“Run, run!” a servant cried, scurrying past Atsue. There were men on horseback, apparently Takashi, trotting around him now. He was going to be trampled if he didn’t get to his own horse.

He saw Isoroku’s face in the light of the campfire. A frightened servant was holding both their horses.

“Another chance to fight,” said Isoroku, as they threw themselves into their saddles.

“Where’s your armour?” shouted Atsue.

“I took it off at sunset. No time to put it back on. I’ve got my sword.” He waved it. “Come on, everybody’s going down the hill.”

An officer galloped by, his face scarlet in the torchlight. “Into the pass. Try to outrun them. We’ll make a stand in the open country beyond the pass. Keep together.” He raced past them.

They dashed down the hill together, Atsue glancing from time to time at Isoroku to see if he was keeping up. The torchlit enemy arm seemed to be right behind them, thundering down the slope. Again he heard oxen bellowing.

He and Isoroku were in the pass now. The hills on either side of them blotted out the moon. Behind them, the pursuers had overtaken the rear of the Takashi army. They heard screams, the crash of armoured men falling, the neighing of horses. The enemy torches blazed, lighting up the trees, the struggling samurai, the tossing horns of Cattle.

“It’s not samurai,” Isoroku called. “It’s a cattle stampede.” Now some of the Takashi were slowing down. Atsue could plainly see, at the base of Tonamiyama hill, the humped backs, the rolling eyes, the gleaming horns of the oxen.

“Let them through,” voices called. “Just get out of the way and let them through.”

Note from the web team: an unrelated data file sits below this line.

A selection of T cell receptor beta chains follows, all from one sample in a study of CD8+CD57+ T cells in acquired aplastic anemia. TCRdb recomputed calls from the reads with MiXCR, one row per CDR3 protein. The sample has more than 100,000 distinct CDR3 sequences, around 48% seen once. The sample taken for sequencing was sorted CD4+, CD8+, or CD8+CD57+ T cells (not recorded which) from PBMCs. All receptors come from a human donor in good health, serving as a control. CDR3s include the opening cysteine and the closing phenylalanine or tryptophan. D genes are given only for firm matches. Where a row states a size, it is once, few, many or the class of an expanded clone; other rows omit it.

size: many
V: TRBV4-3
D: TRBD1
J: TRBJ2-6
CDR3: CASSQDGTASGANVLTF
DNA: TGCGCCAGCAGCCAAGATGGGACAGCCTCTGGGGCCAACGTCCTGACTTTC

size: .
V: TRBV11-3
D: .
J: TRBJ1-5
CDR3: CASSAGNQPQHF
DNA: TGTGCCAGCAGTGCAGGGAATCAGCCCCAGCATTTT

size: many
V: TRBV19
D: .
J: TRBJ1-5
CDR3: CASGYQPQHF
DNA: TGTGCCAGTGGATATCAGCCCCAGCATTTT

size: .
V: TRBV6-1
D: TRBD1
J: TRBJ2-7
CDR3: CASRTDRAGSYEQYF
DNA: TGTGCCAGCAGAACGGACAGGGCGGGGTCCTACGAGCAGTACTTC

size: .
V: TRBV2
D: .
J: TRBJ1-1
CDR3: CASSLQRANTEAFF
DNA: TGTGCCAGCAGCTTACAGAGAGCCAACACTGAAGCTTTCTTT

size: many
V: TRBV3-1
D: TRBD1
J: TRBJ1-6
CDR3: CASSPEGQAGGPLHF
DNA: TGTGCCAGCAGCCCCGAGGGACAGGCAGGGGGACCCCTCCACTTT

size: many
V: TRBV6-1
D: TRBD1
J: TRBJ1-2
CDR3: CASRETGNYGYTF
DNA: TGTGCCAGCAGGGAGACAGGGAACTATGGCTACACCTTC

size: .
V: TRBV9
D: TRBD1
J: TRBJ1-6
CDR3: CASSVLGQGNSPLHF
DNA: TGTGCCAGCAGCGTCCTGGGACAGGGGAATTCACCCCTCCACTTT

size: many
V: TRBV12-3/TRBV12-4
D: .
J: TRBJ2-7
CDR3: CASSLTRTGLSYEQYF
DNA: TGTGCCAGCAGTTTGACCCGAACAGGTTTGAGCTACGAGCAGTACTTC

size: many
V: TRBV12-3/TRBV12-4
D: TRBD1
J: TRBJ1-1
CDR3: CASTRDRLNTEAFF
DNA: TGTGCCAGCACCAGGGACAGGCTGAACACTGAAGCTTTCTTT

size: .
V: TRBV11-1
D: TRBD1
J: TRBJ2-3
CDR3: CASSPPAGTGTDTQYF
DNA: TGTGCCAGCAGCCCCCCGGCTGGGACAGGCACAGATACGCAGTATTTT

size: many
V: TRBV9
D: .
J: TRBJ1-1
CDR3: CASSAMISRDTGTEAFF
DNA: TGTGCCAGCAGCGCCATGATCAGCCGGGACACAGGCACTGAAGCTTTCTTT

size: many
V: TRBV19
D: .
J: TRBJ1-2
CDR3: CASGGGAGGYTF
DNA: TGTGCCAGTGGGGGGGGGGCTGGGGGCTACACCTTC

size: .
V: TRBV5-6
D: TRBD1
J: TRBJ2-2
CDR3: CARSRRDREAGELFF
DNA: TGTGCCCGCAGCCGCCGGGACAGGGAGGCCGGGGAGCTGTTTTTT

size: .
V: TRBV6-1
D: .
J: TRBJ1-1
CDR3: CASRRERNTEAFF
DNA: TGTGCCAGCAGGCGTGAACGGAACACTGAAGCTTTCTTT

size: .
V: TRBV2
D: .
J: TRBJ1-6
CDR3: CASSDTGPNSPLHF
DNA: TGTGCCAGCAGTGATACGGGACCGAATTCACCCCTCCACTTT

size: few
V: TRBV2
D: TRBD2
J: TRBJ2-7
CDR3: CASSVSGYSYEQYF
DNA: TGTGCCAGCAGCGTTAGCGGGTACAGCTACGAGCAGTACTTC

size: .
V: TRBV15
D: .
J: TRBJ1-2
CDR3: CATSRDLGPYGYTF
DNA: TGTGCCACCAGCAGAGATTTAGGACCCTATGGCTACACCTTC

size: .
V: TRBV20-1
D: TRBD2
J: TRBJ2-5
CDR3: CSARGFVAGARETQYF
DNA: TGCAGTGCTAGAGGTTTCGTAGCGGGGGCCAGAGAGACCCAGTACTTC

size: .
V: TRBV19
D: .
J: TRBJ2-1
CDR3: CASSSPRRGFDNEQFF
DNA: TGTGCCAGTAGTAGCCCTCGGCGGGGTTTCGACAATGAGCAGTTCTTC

“They tied torches to their horns to madden them,” said Isoroku. “A dishonourable trick,” Atsue replied.

Atsue and Isoroku pulled their horses to one side as a huge grey ox, groaning angrily, charged past. Sparks from the torches tied to each of its horns stung its humped back. Atsue patted the grey’s neck as the frightened horse danced and threatened to rear.

There was some laughter, shaky with relief, as the samurai realized that their attackers were only a herd of cattle. The oxen continued to crowd the warriors, though, pushing them deeper into the Kurikara pass. The hundreds of torches still sizzling on the horns of the huge animals lit up the Takashi army so well that Atsue could recognize the faces of comrades half-way across the valley.

Something hissed past him through the air. A night bird? There was another whisper, and another. Thudding sounds. Someone screamed. Again there was the clang of a falling, armour-clad body.

“Arrows! They’re shooting at us,” Isoroku cried.

Now, looking up, Atsue saw lanterns on the hills above and behind them. Winking balls of light, red, yellow, green, blue, white, almost like the fireflies in the distant trees, signalled to one another across the valley.

Someone near him cried out and fell. In a flash Atsue saw it all. The stampeding oxen had driven them from their secure hilltop position into the valley. The torches on the horns of the cattle made the warriors into perfect targets.

The whole valley now echoed with the shouts and screams of men and animals. There were no orders, just wild, confused cries. In a mass, with no more thought than the stampeding animals among them, the samurai urged their horses into the pass, desperately trying to escape the arrows that hummed down on them like a murderous swarm of bees.